I declared that this was an inappropriate use of analogy I explained that a comparison between marriage and death is just terribly bad logic. I added that a comparison between moving within a country and immigrating to a new one is an unfair comparison. And most importantly, I emphasized that comparing a systematically marginalized class of people who are treated as second-class citizens because of who they love, to an ethically controversial practice that is not specific to any group of persons, is dismissive of the oppression experienced by lesbians, gays, bisexuals, and queers.
When they responded by arguing that this decision on the part of our government would make Canada a safe haven for the LGBTQ community world-wide (adding that the shared identity of the oppressed group isn’t relevant to the construction of a relevant analogy, which I disputed), I answered by stating that this decision is a measure towards creating a ghetto — unless you report back to Canada-land at night, you can’t fully be yourself, because you don’t have the same rights as everyone else outside. This individual proceeded to remind me that they are Jewish, suggested I be careful who I use the word “ghetto” around, and told me to go look it up because I obviously don’t know what it means. I stopped following the conversation, but saw him continue to respond with a statement that started with the words “You’re not Jewish.”
But I don’t have to be Jewish to know what a ghetto is. I don’t have to pray at dawn and read the Torah to know that Jews were rounded up and locked up in gated communities at night, all across Europe, for hundreds of years. I don’t have to know how to read and speak Hebrew to know that, like Permanent Residents in Canada today, Jews have a long history of being deprived of a great deal of rights that were granted to everyone else. I don’t have to be Jewish to understand what systematic marginalization means and to see a ghetto as a concrete example of this concept in action. I don’t have to be a devout believer, that I am one of the descendants of the Chosen People, to understand what anti-Semitism is and why it’s ignorant. I don’t need Google to tell me what a ghetto is. And I don’t need to be born into a Hasidic Jewish family to know what it is to live in a ghetto, because as a member of a number of identifiable groups who are all systematically marginalized, I already do.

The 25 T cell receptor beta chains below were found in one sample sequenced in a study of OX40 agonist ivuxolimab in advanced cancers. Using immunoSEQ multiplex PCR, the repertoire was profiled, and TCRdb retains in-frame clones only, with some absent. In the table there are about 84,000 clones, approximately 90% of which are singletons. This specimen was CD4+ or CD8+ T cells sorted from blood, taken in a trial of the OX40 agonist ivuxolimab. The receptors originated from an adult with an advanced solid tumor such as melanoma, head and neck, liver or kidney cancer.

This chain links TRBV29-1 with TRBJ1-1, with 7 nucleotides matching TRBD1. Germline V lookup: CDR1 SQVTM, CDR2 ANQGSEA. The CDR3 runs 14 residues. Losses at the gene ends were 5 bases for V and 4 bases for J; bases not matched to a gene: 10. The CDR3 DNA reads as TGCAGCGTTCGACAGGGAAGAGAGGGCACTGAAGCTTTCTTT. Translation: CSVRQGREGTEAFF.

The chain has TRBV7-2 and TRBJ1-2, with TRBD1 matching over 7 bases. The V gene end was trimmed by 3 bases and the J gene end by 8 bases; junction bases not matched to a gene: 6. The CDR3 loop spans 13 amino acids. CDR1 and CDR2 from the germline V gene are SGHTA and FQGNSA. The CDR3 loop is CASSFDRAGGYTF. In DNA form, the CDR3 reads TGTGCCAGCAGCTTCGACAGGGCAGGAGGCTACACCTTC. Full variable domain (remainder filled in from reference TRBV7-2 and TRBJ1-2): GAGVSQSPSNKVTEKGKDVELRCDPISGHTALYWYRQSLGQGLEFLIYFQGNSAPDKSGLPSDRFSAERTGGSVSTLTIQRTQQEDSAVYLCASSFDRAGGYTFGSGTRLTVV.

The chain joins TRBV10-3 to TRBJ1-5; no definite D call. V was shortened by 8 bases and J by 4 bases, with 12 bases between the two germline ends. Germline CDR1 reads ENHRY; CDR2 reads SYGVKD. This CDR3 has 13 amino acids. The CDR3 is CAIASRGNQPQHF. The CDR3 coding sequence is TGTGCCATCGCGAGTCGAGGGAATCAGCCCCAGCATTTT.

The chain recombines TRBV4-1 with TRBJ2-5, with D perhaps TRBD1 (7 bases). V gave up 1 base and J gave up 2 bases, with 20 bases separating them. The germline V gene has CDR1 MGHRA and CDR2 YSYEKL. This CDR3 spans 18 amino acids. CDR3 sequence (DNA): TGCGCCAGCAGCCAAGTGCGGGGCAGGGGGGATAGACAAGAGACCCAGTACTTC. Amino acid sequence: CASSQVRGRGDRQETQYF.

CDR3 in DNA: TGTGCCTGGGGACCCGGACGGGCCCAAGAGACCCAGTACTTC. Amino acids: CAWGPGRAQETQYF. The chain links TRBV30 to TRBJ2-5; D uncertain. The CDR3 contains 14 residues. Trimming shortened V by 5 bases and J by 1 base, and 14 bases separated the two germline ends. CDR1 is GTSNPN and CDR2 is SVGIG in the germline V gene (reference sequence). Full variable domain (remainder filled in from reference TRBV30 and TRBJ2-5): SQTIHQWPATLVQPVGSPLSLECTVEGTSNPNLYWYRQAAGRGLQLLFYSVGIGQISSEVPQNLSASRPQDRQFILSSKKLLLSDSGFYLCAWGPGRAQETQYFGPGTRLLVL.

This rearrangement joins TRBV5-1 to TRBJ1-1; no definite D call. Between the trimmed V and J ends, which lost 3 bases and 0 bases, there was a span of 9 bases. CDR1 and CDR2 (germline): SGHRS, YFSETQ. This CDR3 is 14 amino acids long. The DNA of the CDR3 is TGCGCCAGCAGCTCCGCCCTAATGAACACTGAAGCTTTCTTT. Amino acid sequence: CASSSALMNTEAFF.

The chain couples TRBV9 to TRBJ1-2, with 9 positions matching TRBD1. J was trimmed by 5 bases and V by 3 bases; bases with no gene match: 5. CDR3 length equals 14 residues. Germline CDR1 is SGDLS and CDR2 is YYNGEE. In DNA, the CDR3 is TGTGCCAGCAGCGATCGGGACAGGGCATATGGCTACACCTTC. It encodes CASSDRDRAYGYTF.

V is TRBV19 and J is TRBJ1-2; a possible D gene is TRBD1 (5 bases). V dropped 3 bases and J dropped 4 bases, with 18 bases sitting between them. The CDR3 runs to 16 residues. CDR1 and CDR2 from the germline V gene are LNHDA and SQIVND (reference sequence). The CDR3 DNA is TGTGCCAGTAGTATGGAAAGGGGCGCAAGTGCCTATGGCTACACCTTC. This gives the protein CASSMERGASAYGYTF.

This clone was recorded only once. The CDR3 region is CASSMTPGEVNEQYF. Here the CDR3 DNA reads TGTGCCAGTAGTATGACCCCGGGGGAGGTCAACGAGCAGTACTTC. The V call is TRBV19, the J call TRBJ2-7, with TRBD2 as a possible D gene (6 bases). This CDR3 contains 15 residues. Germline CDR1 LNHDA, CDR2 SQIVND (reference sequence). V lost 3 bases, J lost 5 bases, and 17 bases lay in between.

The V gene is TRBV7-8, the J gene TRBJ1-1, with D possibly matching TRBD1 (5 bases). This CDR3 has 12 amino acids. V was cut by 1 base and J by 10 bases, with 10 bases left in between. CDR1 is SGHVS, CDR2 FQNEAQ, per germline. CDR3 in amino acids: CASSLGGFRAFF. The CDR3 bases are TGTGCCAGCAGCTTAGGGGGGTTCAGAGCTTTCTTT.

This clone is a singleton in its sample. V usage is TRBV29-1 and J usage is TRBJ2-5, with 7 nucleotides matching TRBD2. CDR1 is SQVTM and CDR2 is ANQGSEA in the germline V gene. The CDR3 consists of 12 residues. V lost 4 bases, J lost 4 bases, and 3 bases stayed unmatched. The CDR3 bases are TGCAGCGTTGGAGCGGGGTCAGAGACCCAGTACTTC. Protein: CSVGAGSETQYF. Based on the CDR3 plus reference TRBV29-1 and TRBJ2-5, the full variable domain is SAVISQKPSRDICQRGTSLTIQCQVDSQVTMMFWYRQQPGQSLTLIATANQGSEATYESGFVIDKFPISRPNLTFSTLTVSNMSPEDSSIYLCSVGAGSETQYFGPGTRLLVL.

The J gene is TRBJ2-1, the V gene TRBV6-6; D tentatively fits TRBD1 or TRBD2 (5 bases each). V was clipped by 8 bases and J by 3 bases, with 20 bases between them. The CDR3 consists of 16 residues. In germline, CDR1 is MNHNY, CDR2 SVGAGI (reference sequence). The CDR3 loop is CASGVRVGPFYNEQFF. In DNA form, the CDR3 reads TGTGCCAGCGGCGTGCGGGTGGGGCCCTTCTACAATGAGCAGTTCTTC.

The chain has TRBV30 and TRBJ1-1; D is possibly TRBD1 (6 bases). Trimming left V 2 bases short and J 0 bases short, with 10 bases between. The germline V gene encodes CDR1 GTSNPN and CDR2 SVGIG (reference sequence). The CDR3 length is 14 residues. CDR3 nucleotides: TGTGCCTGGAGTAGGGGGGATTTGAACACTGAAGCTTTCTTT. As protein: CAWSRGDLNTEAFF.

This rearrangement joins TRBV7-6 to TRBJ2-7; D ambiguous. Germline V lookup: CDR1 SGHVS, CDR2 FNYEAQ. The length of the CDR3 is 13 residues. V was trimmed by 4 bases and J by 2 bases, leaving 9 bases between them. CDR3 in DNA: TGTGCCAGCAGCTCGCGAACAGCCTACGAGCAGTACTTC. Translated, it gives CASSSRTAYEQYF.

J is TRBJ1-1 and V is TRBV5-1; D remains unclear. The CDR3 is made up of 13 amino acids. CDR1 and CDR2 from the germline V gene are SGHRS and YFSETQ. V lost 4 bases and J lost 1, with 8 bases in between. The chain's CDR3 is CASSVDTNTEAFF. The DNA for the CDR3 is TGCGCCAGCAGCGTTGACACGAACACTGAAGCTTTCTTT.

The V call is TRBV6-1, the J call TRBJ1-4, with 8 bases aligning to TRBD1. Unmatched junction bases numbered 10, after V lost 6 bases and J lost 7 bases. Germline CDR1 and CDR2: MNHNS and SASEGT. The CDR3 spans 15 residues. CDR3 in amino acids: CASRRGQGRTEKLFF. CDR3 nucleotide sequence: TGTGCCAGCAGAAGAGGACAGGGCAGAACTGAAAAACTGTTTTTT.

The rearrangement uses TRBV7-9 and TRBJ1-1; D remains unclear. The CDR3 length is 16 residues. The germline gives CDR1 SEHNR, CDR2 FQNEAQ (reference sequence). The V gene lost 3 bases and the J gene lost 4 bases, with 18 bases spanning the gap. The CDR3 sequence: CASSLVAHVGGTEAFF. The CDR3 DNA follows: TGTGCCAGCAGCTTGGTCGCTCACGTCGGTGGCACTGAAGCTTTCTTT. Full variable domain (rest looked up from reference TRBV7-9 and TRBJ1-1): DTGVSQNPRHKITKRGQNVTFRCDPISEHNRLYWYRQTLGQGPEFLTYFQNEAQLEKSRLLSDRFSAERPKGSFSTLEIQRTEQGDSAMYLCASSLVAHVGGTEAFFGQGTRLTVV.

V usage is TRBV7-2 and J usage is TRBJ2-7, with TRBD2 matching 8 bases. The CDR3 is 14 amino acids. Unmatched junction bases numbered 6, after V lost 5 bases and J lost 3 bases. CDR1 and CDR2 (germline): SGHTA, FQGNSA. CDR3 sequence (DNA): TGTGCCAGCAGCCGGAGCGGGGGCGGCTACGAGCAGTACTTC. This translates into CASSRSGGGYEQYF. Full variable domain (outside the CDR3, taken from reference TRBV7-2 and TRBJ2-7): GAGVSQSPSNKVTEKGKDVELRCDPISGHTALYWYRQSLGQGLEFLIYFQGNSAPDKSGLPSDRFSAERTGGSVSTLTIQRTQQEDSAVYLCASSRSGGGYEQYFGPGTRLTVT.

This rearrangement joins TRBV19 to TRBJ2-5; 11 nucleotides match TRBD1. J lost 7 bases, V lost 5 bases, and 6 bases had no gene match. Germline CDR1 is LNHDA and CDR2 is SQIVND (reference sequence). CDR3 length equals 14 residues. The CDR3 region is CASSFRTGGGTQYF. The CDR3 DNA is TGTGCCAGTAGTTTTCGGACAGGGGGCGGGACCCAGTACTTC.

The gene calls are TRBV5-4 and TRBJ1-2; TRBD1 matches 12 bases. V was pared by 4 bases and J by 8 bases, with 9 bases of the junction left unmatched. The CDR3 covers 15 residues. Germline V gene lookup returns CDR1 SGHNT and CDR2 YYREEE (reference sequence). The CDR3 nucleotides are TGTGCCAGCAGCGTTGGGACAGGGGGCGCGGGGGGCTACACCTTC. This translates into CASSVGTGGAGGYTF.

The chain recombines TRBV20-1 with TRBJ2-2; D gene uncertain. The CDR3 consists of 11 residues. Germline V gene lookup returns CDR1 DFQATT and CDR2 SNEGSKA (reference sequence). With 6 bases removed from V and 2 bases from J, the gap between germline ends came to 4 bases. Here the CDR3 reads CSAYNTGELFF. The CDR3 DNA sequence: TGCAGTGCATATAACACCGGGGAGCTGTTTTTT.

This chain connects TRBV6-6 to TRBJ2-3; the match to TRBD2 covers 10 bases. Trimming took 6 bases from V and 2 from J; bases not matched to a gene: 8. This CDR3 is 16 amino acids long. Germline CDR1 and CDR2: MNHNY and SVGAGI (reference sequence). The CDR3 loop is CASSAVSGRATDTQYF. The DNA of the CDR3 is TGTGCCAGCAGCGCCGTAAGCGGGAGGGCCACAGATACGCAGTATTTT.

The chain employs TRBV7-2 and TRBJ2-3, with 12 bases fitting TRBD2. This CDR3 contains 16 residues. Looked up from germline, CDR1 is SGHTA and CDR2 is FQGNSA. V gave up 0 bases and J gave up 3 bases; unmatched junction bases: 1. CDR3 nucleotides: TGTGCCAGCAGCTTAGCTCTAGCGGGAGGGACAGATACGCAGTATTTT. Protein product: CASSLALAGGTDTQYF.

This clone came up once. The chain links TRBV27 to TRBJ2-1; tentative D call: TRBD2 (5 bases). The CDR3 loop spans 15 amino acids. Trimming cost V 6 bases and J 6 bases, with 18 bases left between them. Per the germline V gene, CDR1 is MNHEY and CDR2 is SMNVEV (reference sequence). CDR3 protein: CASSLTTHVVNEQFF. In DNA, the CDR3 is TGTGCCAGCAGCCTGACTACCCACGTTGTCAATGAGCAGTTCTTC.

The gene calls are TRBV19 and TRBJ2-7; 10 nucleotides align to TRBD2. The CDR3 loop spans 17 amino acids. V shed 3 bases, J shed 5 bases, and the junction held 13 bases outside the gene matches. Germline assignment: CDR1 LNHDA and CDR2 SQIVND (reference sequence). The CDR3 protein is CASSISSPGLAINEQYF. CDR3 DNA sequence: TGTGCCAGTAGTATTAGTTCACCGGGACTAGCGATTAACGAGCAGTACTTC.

He also sent me a message when I stopped responding to his accusations about the validity or relevance of my ethnicity, asking me if I’m queer and he (as someone who identifies as heteroflexible) is not. What he doesn’t seem to get about what queer means (probably because he’s never thought about it as any different than being gay), is that I’ve written an entire essay about what it means because it’s not merely about who I fuck or how I fuck them. No matter who I fuck or how, it’ll never be straight — that’s a start. But comparing being a publicly out queer to entertaining relatively private thoughts of “Well, if the right guy comes around, I might suck his cock” is like comparing a sex-positive activist to someone who simply swings both ways in private. They aren’t the same.